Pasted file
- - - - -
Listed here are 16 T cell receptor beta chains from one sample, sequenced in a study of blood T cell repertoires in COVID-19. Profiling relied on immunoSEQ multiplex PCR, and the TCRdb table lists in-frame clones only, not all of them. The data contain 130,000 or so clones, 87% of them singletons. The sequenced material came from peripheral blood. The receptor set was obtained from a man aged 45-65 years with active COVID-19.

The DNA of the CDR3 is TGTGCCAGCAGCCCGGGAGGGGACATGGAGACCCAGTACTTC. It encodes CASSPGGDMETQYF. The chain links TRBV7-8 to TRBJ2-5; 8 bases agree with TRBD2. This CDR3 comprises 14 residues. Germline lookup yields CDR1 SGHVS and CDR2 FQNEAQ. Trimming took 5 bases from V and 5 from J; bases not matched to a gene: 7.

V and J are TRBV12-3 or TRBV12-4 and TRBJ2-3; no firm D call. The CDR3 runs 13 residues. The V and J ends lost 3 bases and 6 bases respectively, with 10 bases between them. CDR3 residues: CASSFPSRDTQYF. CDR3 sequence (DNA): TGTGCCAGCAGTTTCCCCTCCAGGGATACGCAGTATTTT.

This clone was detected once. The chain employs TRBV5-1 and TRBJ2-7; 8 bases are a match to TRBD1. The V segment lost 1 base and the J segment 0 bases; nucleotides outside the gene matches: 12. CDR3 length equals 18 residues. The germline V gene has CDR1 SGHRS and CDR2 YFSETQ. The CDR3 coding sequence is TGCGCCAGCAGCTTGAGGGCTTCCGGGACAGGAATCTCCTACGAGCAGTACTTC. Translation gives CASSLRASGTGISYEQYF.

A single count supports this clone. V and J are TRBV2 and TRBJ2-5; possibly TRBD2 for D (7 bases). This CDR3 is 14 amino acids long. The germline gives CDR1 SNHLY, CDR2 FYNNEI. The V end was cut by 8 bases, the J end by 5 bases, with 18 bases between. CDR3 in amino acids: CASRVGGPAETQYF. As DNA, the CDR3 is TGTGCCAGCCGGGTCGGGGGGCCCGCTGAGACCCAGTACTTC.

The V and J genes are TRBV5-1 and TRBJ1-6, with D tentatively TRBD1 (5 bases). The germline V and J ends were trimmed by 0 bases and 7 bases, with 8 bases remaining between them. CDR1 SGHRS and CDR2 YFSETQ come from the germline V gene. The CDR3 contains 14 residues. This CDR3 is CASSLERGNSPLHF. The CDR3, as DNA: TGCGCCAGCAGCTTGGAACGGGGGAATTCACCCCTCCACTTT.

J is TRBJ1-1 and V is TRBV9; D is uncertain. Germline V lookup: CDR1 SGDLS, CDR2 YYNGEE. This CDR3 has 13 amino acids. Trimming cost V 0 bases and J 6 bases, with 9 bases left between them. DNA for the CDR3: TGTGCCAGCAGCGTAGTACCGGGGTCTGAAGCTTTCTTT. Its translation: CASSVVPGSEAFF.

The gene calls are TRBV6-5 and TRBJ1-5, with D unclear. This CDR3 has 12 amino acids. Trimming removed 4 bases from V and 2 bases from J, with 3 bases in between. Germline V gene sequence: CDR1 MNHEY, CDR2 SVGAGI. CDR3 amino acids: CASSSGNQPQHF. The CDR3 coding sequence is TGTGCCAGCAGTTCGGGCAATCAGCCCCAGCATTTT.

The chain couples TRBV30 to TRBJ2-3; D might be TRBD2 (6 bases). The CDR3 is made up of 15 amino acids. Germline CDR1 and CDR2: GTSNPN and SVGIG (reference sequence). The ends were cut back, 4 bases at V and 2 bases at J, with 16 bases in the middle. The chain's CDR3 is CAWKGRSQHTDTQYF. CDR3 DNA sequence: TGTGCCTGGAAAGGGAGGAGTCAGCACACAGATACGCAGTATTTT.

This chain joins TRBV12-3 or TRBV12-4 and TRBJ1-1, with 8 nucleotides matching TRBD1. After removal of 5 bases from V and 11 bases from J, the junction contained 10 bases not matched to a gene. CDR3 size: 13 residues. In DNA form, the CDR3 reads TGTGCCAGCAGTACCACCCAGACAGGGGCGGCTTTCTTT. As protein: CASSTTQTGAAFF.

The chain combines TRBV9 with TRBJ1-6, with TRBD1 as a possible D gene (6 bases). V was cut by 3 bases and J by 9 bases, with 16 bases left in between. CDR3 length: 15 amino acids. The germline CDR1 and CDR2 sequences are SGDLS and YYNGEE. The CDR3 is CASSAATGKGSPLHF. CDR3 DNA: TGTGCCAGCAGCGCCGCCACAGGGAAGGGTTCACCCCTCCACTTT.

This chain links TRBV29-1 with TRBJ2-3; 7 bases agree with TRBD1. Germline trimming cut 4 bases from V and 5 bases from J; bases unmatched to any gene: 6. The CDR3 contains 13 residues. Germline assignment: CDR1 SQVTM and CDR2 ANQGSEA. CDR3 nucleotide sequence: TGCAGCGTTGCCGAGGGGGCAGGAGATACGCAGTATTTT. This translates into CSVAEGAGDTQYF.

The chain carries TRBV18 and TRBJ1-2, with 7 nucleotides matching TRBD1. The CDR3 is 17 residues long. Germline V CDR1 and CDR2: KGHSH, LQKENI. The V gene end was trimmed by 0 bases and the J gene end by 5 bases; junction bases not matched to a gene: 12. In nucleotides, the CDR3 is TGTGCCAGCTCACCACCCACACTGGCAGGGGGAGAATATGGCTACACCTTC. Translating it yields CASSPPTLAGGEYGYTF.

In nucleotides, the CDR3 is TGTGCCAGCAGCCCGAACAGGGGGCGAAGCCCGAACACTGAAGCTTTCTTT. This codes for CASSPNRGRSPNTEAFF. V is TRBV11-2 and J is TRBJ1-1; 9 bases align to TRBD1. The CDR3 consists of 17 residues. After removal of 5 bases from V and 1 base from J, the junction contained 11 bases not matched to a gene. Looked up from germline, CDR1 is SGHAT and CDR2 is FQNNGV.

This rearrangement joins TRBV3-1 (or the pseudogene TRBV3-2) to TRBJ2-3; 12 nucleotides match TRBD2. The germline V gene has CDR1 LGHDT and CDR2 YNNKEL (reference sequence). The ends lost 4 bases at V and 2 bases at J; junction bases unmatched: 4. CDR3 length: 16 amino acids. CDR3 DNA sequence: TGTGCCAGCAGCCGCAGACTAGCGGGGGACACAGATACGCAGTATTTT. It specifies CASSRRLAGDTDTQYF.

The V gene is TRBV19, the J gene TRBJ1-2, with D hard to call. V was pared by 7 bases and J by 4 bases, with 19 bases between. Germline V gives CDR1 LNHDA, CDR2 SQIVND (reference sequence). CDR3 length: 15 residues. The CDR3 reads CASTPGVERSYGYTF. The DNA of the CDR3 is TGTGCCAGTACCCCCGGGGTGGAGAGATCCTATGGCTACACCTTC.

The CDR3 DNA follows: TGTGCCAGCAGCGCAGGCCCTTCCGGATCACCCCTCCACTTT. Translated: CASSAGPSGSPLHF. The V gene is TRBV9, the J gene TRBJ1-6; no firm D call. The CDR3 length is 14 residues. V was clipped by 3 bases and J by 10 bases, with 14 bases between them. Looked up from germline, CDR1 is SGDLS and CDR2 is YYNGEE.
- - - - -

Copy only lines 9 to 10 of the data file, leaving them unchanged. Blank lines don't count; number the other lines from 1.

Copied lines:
The chain couples TRBV30 to TRBJ2-3; D might be TRBD2 (6 bases). The CDR3 is made up of 15 amino acids. Germline CDR1 and CDR2: GTSNPN and SVGIG (reference sequence). The ends were cut back, 4 bases at V and 2 bases at J, with 16 bases in the middle. The chain's CDR3 is CAWKGRSQHTDTQYF. CDR3 DNA sequence: TGTGCCTGGAAAGGGAGGAGTCAGCACACAGATACGCAGTATTTT.

This chain joins TRBV12-3 or TRBV12-4 and TRBJ1-1, with 8 nucleotides matching TRBD1. After removal of 5 bases from V and 11 bases from J, the junction contained 10 bases not matched to a gene. CDR3 size: 13 residues. In DNA form, the CDR3 reads TGTGCCAGCAGTACCACCCAGACAGGGGCGGCTTTCTTT. As protein: CASSTTQTGAAFF.